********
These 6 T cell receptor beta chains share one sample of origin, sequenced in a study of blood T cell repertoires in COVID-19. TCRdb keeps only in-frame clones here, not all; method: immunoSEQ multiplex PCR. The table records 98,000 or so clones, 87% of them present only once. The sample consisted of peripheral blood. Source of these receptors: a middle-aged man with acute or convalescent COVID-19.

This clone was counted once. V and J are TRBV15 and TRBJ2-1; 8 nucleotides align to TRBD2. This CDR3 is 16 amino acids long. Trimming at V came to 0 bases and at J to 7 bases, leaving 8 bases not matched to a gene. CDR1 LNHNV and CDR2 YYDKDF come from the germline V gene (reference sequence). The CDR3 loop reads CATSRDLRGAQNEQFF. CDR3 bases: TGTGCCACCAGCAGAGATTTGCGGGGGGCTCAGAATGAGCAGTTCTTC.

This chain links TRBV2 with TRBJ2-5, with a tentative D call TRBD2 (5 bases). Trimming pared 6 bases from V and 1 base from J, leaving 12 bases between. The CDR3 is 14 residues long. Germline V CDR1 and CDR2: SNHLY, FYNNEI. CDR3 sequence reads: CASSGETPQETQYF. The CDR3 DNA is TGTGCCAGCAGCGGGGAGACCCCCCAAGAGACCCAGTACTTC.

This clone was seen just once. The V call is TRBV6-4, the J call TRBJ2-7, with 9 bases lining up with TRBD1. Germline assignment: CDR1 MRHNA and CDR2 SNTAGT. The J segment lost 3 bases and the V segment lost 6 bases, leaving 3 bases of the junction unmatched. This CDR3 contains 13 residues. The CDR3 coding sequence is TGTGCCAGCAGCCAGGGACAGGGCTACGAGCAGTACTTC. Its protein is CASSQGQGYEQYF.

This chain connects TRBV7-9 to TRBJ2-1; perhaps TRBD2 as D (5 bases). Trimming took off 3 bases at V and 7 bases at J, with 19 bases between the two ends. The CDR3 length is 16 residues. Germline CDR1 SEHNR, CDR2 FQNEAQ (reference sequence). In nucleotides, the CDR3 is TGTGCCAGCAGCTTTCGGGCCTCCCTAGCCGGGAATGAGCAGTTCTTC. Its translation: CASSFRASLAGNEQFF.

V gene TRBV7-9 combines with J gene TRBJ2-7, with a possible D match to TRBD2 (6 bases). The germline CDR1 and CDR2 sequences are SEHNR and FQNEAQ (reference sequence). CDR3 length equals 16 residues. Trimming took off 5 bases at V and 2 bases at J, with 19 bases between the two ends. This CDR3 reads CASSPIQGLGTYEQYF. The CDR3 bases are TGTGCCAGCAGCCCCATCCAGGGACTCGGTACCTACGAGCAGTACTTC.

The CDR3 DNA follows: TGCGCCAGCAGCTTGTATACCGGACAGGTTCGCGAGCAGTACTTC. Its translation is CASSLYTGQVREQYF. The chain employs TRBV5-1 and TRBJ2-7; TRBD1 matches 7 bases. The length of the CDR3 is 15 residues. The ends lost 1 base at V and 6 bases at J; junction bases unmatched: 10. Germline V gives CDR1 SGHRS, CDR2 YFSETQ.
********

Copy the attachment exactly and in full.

These 6 T cell receptor beta chains share one sample of origin, sequenced in a study of blood T cell repertoires in COVID-19. TCRdb keeps only in-frame clones here, not all; method: immunoSEQ multiplex PCR. The table records 98,000 or so clones, 87% of them present only once. The sample consisted of peripheral blood. Source of these receptors: a middle-aged man with acute or convalescent COVID-19.

This clone was counted once. V and J are TRBV15 and TRBJ2-1; 8 nucleotides align to TRBD2. This CDR3 is 16 amino acids long. Trimming at V came to 0 bases and at J to 7 bases, leaving 8 bases not matched to a gene. CDR1 LNHNV and CDR2 YYDKDF come from the germline V gene (reference sequence). The CDR3 loop reads CATSRDLRGAQNEQFF. CDR3 bases: TGTGCCACCAGCAGAGATTTGCGGGGGGCTCAGAATGAGCAGTTCTTC.

This chain links TRBV2 with TRBJ2-5, with a tentative D call TRBD2 (5 bases). Trimming pared 6 bases from V and 1 base from J, leaving 12 bases between. The CDR3 is 14 residues long. Germline V CDR1 and CDR2: SNHLY, FYNNEI. CDR3 sequence reads: CASSGETPQETQYF. The CDR3 DNA is TGTGCCAGCAGCGGGGAGACCCCCCAAGAGACCCAGTACTTC.

This clone was seen just once. The V call is TRBV6-4, the J call TRBJ2-7, with 9 bases lining up with TRBD1. Germline assignment: CDR1 MRHNA and CDR2 SNTAGT. The J segment lost 3 bases and the V segment lost 6 bases, leaving 3 bases of the junction unmatched. This CDR3 contains 13 residues. The CDR3 coding sequence is TGTGCCAGCAGCCAGGGACAGGGCTACGAGCAGTACTTC. Its protein is CASSQGQGYEQYF.

This chain connects TRBV7-9 to TRBJ2-1; perhaps TRBD2 as D (5 bases). Trimming took off 3 bases at V and 7 bases at J, with 19 bases between the two ends. The CDR3 length is 16 residues. Germline CDR1 SEHNR, CDR2 FQNEAQ (reference sequence). In nucleotides, the CDR3 is TGTGCCAGCAGCTTTCGGGCCTCCCTAGCCGGGAATGAGCAGTTCTTC. Its translation: CASSFRASLAGNEQFF.

V gene TRBV7-9 combines with J gene TRBJ2-7, with a possible D match to TRBD2 (6 bases). The germline CDR1 and CDR2 sequences are SEHNR and FQNEAQ (reference sequence). CDR3 length equals 16 residues. Trimming took off 5 bases at V and 2 bases at J, with 19 bases between the two ends. This CDR3 reads CASSPIQGLGTYEQYF. The CDR3 bases are TGTGCCAGCAGCCCCATCCAGGGACTCGGTACCTACGAGCAGTACTTC.

The CDR3 DNA follows: TGCGCCAGCAGCTTGTATACCGGACAGGTTCGCGAGCAGTACTTC. Its translation is CASSLYTGQVREQYF. The chain employs TRBV5-1 and TRBJ2-7; TRBD1 matches 7 bases. The length of the CDR3 is 15 residues. The ends lost 1 base at V and 6 bases at J; junction bases unmatched: 10. Germline V gives CDR1 SGHRS, CDR2 YFSETQ.